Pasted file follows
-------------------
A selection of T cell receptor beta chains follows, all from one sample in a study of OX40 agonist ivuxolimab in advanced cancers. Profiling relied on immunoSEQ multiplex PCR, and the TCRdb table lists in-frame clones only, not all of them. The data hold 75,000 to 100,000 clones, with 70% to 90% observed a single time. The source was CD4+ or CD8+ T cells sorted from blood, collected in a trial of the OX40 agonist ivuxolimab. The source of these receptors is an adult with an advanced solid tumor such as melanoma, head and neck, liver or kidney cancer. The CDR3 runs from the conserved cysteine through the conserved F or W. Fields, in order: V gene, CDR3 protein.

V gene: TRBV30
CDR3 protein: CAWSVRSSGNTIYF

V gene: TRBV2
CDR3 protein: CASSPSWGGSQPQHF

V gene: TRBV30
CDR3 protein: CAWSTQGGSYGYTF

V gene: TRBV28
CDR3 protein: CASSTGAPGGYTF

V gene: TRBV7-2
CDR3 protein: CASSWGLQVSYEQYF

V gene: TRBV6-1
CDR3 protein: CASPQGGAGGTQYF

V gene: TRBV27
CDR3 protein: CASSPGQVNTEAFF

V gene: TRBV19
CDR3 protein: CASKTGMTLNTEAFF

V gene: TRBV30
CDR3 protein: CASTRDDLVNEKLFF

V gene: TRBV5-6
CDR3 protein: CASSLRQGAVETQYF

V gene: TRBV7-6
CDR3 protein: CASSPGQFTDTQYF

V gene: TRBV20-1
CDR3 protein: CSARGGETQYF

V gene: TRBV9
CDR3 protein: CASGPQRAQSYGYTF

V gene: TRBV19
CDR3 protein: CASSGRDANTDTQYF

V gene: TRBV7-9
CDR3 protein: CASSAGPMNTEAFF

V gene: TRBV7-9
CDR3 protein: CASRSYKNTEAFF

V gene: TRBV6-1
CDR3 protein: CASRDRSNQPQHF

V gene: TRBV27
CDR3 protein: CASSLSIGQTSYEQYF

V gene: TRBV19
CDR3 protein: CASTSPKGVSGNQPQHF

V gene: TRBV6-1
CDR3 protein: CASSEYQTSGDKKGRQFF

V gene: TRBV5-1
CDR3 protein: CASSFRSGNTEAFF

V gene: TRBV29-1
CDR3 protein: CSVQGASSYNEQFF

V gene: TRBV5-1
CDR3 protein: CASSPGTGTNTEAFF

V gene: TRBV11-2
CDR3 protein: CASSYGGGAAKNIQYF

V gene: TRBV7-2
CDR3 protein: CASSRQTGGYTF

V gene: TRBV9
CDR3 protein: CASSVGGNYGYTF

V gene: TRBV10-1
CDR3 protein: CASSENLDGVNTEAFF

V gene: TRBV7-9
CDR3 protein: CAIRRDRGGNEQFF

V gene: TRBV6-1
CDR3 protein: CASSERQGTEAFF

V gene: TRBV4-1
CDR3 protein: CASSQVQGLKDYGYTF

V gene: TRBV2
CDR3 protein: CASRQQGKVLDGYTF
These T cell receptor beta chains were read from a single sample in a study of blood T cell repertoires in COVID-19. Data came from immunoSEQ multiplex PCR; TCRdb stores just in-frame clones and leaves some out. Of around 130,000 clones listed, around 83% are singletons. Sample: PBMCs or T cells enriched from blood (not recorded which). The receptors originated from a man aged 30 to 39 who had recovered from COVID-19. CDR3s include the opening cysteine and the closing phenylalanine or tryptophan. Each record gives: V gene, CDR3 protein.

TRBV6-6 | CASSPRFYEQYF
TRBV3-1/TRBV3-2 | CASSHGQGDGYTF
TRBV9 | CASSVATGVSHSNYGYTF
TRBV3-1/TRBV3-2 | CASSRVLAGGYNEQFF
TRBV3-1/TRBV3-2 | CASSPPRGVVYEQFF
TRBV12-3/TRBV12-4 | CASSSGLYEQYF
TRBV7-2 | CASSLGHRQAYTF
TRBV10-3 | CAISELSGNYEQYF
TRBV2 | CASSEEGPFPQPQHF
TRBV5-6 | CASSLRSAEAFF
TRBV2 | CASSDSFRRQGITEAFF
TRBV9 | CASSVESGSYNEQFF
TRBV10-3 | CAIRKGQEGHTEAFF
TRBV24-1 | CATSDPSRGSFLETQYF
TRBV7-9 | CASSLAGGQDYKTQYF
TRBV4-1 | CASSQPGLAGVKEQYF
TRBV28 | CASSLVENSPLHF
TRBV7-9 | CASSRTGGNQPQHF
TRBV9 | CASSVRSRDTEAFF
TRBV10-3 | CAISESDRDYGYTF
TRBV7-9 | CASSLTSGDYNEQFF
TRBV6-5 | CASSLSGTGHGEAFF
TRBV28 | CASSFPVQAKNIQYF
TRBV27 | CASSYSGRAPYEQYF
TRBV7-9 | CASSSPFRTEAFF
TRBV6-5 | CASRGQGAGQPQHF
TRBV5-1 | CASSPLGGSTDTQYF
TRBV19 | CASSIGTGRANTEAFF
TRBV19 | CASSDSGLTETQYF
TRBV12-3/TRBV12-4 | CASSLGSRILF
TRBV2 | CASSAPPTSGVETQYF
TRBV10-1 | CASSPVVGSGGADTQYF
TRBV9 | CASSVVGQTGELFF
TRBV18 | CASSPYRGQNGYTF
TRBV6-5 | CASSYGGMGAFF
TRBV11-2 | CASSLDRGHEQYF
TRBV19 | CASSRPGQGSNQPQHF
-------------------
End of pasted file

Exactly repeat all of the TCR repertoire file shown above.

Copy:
A selection of T cell receptor beta chains follows, all from one sample in a study of OX40 agonist ivuxolimab in advanced cancers. Profiling relied on immunoSEQ multiplex PCR, and the TCRdb table lists in-frame clones only, not all of them. The data hold 75,000 to 100,000 clones, with 70% to 90% observed a single time. The source was CD4+ or CD8+ T cells sorted from blood, collected in a trial of the OX40 agonist ivuxolimab. The source of these receptors is an adult with an advanced solid tumor such as melanoma, head and neck, liver or kidney cancer. The CDR3 runs from the conserved cysteine through the conserved F or W. Fields, in order: V gene, CDR3 protein.

V gene: TRBV30
CDR3 protein: CAWSVRSSGNTIYF

V gene: TRBV2
CDR3 protein: CASSPSWGGSQPQHF

V gene: TRBV30
CDR3 protein: CAWSTQGGSYGYTF

V gene: TRBV28
CDR3 protein: CASSTGAPGGYTF

V gene: TRBV7-2
CDR3 protein: CASSWGLQVSYEQYF

V gene: TRBV6-1
CDR3 protein: CASPQGGAGGTQYF

V gene: TRBV27
CDR3 protein: CASSPGQVNTEAFF

V gene: TRBV19
CDR3 protein: CASKTGMTLNTEAFF

V gene: TRBV30
CDR3 protein: CASTRDDLVNEKLFF

V gene: TRBV5-6
CDR3 protein: CASSLRQGAVETQYF

V gene: TRBV7-6
CDR3 protein: CASSPGQFTDTQYF

V gene: TRBV20-1
CDR3 protein: CSARGGETQYF

V gene: TRBV9
CDR3 protein: CASGPQRAQSYGYTF

V gene: TRBV19
CDR3 protein: CASSGRDANTDTQYF

V gene: TRBV7-9
CDR3 protein: CASSAGPMNTEAFF

V gene: TRBV7-9
CDR3 protein: CASRSYKNTEAFF

V gene: TRBV6-1
CDR3 protein: CASRDRSNQPQHF

V gene: TRBV27
CDR3 protein: CASSLSIGQTSYEQYF

V gene: TRBV19
CDR3 protein: CASTSPKGVSGNQPQHF

V gene: TRBV6-1
CDR3 protein: CASSEYQTSGDKKGRQFF

V gene: TRBV5-1
CDR3 protein: CASSFRSGNTEAFF

V gene: TRBV29-1
CDR3 protein: CSVQGASSYNEQFF

V gene: TRBV5-1
CDR3 protein: CASSPGTGTNTEAFF

V gene: TRBV11-2
CDR3 protein: CASSYGGGAAKNIQYF

V gene: TRBV7-2
CDR3 protein: CASSRQTGGYTF

V gene: TRBV9
CDR3 protein: CASSVGGNYGYTF

V gene: TRBV10-1
CDR3 protein: CASSENLDGVNTEAFF

V gene: TRBV7-9
CDR3 protein: CAIRRDRGGNEQFF

V gene: TRBV6-1
CDR3 protein: CASSERQGTEAFF

V gene: TRBV4-1
CDR3 protein: CASSQVQGLKDYGYTF

V gene: TRBV2
CDR3 protein: CASRQQGKVLDGYTF
These T cell receptor beta chains were read from a single sample in a study of blood T cell repertoires in COVID-19. Data came from immunoSEQ multiplex PCR; TCRdb stores just in-frame clones and leaves some out. Of around 130,000 clones listed, around 83% are singletons. Sample: PBMCs or T cells enriched from blood (not recorded which). The receptors originated from a man aged 30 to 39 who had recovered from COVID-19. CDR3s include the opening cysteine and the closing phenylalanine or tryptophan. Each record gives: V gene, CDR3 protein.

TRBV6-6 | CASSPRFYEQYF
TRBV3-1/TRBV3-2 | CASSHGQGDGYTF
TRBV9 | CASSVATGVSHSNYGYTF
TRBV3-1/TRBV3-2 | CASSRVLAGGYNEQFF
TRBV3-1/TRBV3-2 | CASSPPRGVVYEQFF
TRBV12-3/TRBV12-4 | CASSSGLYEQYF
TRBV7-2 | CASSLGHRQAYTF
TRBV10-3 | CAISELSGNYEQYF
TRBV2 | CASSEEGPFPQPQHF
TRBV5-6 | CASSLRSAEAFF
TRBV2 | CASSDSFRRQGITEAFF
TRBV9 | CASSVESGSYNEQFF
TRBV10-3 | CAIRKGQEGHTEAFF
TRBV24-1 | CATSDPSRGSFLETQYF
TRBV7-9 | CASSLAGGQDYKTQYF
TRBV4-1 | CASSQPGLAGVKEQYF
TRBV28 | CASSLVENSPLHF
TRBV7-9 | CASSRTGGNQPQHF
TRBV9 | CASSVRSRDTEAFF
TRBV10-3 | CAISESDRDYGYTF
TRBV7-9 | CASSLTSGDYNEQFF
TRBV6-5 | CASSLSGTGHGEAFF
TRBV28 | CASSFPVQAKNIQYF
TRBV27 | CASSYSGRAPYEQYF
TRBV7-9 | CASSSPFRTEAFF
TRBV6-5 | CASRGQGAGQPQHF
TRBV5-1 | CASSPLGGSTDTQYF
TRBV19 | CASSIGTGRANTEAFF
TRBV19 | CASSDSGLTETQYF
TRBV12-3/TRBV12-4 | CASSLGSRILF
TRBV2 | CASSAPPTSGVETQYF
TRBV10-1 | CASSPVVGSGGADTQYF
TRBV9 | CASSVVGQTGELFF
TRBV18 | CASSPYRGQNGYTF
TRBV6-5 | CASSYGGMGAFF
TRBV11-2 | CASSLDRGHEQYF
TRBV19 | CASSRPGQGSNQPQHF